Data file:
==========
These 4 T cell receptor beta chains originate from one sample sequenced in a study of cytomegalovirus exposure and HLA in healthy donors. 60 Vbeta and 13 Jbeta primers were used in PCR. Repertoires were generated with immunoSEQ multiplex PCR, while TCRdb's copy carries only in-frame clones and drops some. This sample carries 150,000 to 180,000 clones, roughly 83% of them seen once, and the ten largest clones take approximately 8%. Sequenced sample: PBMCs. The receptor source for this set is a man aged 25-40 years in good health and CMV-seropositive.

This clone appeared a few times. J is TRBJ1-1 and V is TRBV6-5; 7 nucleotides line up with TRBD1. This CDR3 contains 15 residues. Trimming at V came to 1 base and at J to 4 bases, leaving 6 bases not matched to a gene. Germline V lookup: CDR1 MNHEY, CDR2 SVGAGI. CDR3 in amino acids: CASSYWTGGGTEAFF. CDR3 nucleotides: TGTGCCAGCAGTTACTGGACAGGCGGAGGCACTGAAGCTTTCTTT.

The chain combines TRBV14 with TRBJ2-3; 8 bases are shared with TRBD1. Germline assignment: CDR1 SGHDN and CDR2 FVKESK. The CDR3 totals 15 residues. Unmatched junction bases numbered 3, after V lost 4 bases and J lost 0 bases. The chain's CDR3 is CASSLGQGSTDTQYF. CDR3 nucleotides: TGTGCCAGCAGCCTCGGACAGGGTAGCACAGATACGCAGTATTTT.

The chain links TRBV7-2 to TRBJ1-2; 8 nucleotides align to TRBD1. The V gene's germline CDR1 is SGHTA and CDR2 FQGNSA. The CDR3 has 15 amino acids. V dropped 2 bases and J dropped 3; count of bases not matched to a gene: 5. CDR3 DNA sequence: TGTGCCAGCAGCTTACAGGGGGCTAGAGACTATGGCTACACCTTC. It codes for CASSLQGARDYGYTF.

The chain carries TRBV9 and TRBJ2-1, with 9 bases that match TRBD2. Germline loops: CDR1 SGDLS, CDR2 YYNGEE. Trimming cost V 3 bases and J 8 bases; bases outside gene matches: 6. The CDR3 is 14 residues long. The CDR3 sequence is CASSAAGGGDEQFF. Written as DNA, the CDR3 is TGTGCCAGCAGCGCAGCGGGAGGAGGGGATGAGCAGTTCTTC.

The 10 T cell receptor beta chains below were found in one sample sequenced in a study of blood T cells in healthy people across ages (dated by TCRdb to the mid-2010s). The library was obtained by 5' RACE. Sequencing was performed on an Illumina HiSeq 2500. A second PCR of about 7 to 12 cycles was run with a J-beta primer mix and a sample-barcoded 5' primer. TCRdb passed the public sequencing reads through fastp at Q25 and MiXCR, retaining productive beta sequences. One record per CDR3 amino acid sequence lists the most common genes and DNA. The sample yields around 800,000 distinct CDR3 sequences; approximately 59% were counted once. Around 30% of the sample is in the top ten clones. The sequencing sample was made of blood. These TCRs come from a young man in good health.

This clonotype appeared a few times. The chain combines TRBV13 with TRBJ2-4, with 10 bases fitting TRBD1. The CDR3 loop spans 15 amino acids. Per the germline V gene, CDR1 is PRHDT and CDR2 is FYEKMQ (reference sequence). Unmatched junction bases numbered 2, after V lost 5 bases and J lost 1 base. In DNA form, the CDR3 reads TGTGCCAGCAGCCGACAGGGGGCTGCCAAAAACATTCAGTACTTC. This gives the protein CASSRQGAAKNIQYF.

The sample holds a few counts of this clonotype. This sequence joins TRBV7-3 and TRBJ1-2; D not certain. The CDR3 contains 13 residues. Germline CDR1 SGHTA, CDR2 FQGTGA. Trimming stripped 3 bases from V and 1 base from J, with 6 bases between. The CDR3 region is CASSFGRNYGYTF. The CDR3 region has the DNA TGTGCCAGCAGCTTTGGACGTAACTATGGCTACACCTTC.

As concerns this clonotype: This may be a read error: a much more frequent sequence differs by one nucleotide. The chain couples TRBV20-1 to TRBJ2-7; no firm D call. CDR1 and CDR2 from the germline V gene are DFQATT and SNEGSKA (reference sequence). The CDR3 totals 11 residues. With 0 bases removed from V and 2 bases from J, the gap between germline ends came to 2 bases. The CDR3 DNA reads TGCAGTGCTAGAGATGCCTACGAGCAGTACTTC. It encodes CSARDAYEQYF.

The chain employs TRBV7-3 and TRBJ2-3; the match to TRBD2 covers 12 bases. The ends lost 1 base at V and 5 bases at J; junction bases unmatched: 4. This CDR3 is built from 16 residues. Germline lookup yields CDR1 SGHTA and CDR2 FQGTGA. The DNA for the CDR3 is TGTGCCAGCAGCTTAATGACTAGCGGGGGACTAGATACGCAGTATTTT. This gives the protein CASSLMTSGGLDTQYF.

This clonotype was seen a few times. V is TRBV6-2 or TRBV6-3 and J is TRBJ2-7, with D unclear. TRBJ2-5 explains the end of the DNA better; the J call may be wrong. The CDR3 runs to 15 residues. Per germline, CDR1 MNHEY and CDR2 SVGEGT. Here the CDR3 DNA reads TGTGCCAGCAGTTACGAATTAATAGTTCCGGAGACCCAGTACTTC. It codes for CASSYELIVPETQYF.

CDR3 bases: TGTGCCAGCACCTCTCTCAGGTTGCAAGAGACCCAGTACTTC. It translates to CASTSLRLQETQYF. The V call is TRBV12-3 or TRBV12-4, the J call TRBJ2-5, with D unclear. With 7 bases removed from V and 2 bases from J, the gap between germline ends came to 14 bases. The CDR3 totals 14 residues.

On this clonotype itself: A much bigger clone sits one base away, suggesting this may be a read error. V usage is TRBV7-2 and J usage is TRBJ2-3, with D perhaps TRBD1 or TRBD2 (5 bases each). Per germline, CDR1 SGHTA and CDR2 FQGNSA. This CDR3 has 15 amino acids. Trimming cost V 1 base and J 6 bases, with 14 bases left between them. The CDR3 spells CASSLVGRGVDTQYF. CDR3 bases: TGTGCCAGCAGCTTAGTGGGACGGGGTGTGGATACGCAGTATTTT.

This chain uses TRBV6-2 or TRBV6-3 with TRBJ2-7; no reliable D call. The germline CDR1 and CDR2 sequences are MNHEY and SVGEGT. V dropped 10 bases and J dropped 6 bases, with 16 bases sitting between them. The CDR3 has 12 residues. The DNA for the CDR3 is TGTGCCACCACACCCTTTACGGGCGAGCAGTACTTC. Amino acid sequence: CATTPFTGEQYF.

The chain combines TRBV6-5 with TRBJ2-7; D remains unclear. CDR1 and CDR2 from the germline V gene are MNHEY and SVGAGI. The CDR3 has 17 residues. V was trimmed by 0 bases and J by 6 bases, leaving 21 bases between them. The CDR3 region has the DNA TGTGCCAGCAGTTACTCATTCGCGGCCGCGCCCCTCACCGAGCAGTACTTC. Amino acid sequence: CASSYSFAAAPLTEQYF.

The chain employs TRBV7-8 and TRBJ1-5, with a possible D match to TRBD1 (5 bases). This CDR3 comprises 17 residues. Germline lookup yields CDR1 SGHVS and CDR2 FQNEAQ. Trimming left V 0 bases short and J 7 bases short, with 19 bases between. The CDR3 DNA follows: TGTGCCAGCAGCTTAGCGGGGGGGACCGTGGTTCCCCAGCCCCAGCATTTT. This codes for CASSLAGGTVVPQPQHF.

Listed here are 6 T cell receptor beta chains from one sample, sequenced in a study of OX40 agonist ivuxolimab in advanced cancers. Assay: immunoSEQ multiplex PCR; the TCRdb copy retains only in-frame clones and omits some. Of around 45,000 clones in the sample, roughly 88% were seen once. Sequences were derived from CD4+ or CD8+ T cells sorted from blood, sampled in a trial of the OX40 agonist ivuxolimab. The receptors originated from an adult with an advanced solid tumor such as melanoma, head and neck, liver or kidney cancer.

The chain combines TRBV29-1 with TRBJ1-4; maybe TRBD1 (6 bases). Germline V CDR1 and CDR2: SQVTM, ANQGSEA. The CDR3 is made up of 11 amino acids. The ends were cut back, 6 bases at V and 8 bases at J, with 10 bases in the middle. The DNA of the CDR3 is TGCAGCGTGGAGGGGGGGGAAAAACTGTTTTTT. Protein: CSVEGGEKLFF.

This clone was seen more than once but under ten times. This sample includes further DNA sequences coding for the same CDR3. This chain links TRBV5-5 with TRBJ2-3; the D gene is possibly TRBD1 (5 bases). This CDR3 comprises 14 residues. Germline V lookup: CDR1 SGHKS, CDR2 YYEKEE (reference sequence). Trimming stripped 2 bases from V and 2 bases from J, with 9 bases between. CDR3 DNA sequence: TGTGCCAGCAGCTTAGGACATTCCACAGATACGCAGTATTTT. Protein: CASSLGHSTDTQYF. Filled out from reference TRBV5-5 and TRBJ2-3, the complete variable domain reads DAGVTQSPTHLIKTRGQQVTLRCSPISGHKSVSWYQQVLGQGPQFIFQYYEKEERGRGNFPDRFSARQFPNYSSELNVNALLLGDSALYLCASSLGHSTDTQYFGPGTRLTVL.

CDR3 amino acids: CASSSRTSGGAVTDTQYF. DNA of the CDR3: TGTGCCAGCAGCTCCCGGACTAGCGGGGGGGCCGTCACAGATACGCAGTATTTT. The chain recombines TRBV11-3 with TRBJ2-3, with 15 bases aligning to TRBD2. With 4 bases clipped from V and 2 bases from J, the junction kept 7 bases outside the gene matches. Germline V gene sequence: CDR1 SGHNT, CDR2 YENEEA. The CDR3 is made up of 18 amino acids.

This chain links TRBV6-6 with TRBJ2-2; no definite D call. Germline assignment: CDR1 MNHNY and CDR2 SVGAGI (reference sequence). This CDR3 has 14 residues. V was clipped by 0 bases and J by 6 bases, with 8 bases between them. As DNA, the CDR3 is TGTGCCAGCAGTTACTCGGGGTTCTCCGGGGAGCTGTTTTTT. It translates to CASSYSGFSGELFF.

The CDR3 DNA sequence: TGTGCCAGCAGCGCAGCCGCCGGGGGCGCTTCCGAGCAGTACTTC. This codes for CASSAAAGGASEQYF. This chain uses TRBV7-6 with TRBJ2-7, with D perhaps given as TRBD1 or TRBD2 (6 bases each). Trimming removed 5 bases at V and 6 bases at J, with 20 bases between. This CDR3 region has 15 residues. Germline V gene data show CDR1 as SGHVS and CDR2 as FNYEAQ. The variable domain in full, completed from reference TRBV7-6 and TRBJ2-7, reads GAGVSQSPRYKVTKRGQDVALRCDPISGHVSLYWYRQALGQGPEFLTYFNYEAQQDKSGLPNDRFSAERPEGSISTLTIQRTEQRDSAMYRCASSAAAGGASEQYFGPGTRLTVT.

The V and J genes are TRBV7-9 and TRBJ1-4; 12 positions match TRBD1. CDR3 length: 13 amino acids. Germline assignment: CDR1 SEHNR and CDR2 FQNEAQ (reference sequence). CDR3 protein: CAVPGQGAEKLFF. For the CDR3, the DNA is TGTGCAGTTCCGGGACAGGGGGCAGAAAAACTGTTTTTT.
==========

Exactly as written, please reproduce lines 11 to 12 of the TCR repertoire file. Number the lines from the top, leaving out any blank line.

This clonotype was seen a few times. V is TRBV6-2 or TRBV6-3 and J is TRBJ2-7, with D unclear. TRBJ2-5 explains the end of the DNA better; the J call may be wrong. The CDR3 runs to 15 residues. Per germline, CDR1 MNHEY and CDR2 SVGEGT. Here the CDR3 DNA reads TGTGCCAGCAGTTACGAATTAATAGTTCCGGAGACCCAGTACTTC. It codes for CASSYELIVPETQYF.

CDR3 bases: TGTGCCAGCACCTCTCTCAGGTTGCAAGAGACCCAGTACTTC. It translates to CASTSLRLQETQYF. The V call is TRBV12-3 or TRBV12-4, the J call TRBJ2-5, with D unclear. With 7 bases removed from V and 2 bases from J, the gap between germline ends came to 14 bases. The CDR3 totals 14 residues.